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Everything posted by Eudora13

  1. There are so many beautiful words in English that I wouldn't mind keeping as my name (if I ever wished to do away with mine ). I like the words Felicity, Laurel, Ivory, Epiphany, Evanescent (yes, I know!), Demesne. In fact I would love to keep my name Demesne, it's a pity such a poetic word has such a banal meaning as land possession. What would be your choice of words?
  2. Haha, I can almost relate to this! I combine English with my mother tongue so effortlessly and so often that I don't even realize when I'm doing it. It used to bother my mother terribly, but I guess she realized I was a lost case. :confused: I'm trying to cut down on this and I've been making a conscious effort to keep myself from speaking hybrid languages.
  3. I simply feel too lazy to open the big fat dictionary that I have. If there's a word that I'm absolutely clueless about and cannot proceed any further unless I figure out its meaning, then I usually Google the word on my phone. I'm not exactly proud of this habit, but I guess it works for me.
  4. Oh thank you so much for taking the trouble to give so many examples! It certainly helped a lot! I guess, in being able to speak the language fluently I had never really bothered too much with its grammar, which is a shame. From all the examples you've put forth, I understand that the 'do-er' of the action - or the verb in the sentence - is always the subject, and if that subject is the main focus and is 'active', so to speak, then that sentence is an active sentence. Am I right?
  5. Hey this is quite a sound explanation you gave. I didn't know about the translation bit at all, thanks for sharing that! From you're point of view, it does seem like antithesis isn't the right answer. You've quite convinced me it's hypothesis. I'll find out which it is and come back with it for sure.
  6. In order to write well one must read regularly. There are no two ways about this. By write well I mean knowing how to manipulate words and phrases to put forth an idea is an appealing/catchy manner. Only through reading can we really learn the ways of language, learn how different authors write. It's amazing how the same thing can be said in so many different ways! Also reading helps in expanding your vocabulary which then improves your writing. However, if you're not into writing seriously I don't think not reading will make that much of a difference. If you speak the language regularly that should help you know enough to write decently. But then again, between reading and not reading, the former is ALWAYS a more sensible and obvious advice.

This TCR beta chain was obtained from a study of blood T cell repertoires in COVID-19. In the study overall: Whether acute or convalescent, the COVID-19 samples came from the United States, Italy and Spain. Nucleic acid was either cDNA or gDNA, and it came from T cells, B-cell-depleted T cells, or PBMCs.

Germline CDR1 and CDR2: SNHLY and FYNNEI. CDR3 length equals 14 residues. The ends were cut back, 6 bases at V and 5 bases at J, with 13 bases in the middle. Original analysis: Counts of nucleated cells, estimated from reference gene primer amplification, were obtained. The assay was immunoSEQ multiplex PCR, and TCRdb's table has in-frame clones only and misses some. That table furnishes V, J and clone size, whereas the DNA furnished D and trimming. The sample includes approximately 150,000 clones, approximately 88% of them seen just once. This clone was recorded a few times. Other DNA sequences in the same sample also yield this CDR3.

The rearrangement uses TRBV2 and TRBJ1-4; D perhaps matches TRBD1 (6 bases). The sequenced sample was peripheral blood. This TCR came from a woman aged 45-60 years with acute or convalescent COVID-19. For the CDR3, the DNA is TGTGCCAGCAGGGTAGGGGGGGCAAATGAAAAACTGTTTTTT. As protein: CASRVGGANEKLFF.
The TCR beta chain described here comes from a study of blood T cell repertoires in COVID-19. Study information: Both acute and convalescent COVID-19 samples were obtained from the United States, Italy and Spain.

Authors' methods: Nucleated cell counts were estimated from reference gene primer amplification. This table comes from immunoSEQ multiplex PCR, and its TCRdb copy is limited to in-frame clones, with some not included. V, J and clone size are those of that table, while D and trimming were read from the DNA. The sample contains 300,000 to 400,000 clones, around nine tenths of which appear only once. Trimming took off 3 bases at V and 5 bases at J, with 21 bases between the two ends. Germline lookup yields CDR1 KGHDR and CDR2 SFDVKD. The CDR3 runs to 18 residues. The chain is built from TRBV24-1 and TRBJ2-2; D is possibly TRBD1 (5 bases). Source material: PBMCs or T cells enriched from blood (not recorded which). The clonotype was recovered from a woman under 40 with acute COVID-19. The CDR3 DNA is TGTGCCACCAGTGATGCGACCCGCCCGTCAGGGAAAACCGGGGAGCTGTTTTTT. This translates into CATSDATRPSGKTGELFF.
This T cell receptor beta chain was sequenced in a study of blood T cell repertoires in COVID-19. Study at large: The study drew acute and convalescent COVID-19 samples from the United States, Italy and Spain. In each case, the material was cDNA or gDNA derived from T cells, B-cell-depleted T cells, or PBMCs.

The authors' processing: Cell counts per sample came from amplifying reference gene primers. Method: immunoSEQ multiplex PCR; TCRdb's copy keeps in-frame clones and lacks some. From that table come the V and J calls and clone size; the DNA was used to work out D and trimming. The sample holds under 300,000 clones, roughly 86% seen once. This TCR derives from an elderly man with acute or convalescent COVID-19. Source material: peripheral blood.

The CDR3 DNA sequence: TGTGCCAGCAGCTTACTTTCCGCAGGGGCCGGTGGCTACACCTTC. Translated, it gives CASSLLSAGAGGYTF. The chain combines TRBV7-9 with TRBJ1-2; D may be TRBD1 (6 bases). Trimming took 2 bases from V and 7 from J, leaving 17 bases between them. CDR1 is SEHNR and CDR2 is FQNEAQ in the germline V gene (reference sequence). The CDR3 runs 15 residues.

7. I came across this question while solving a question paper, does anyone know the right answer? "Man proposes, God disposes." is an example of a/an _____. a) hypothesis synthesis c) antithesis d) thesis It can't be a) and d). I'm guessing it's antithesis. What do you think?
  8. Recently a young cousin of mine came to be with a grammar exercise in which she had to convert given sentences from active to passive voices, and vice versa. Embarrassing to admit but I wasn't sure about a number of them! :( Here's one of the questions: Which of the following is NOT a passive sentence? a) I was denied admission into the school. I was wheeled into the operating theater. c) I was informed of the dangers involved. d) I was tired by the end of the day.
  9. For me, poetry is most definitely an art. To be able to find the right words to say what one wants to say in the right way so as to convey the thought precisely to the reader, is nothing short of an artistic ability. I wrote my first poem in the third grade, about a teddy bear and a girl. Haha. That would be compared to a little kid's doodle! Over the years my writing has evolved, turned somewhat morbid, but I can say it takes time and effort to write a poem. Finding the perfect words is similar to finding the right shade of color for painting. Even harder sometimes! Emily Dickinson, Sylvia Plath, John Keats, Robert Frost, all these poets are phenomenal.
  10. In India we use both "did you eat" and "have you eaten". Having the Brits as our colonial rulers once, and being heavily influenced by the American culture now, has led to a confusing concoction of Britmerican language here. :-/ For us "english" now just means english, inclusive of both countries and possibly others as well. This is somewhat unfavorable for a literature student like me because when we have to scan poetic passages and study its rhythm and meter, I never know if I'm right. The entire exercise depends greatly on word pronunciation and it doesn't do good to get confused between a pure American pronunciation and a British one.
  11. These haven't troubled me much as far as using them in simple, general form is concerned. It gets confusing, however, when the otherwise adjective form "loose" is used as a verb. Example - The tigers were let loose on the grounds. (Not likely to happen, though. Lol). or The snakes had been loosed on them. (Scary!) These are instances when I stumble and take time figuring out if it'll be 'lose' or 'loose'. Otherwise it's easy to differentiate between the verb (lose) and adjective (loose).
  12. My all time favorite play is Gaston Leroux' Phantom of the Opera. No matter how many times I see it, it moves me every time, particularly the last scene when the phantom is abandoned by Christine. This apart Shakespearean plays are a treat to watch, I've only watched Twelfth Night and Lear and both were quite well done. Recently I watched a school production of "Wicked", an adaptation of The Wizard of Oz, which was neatly staged.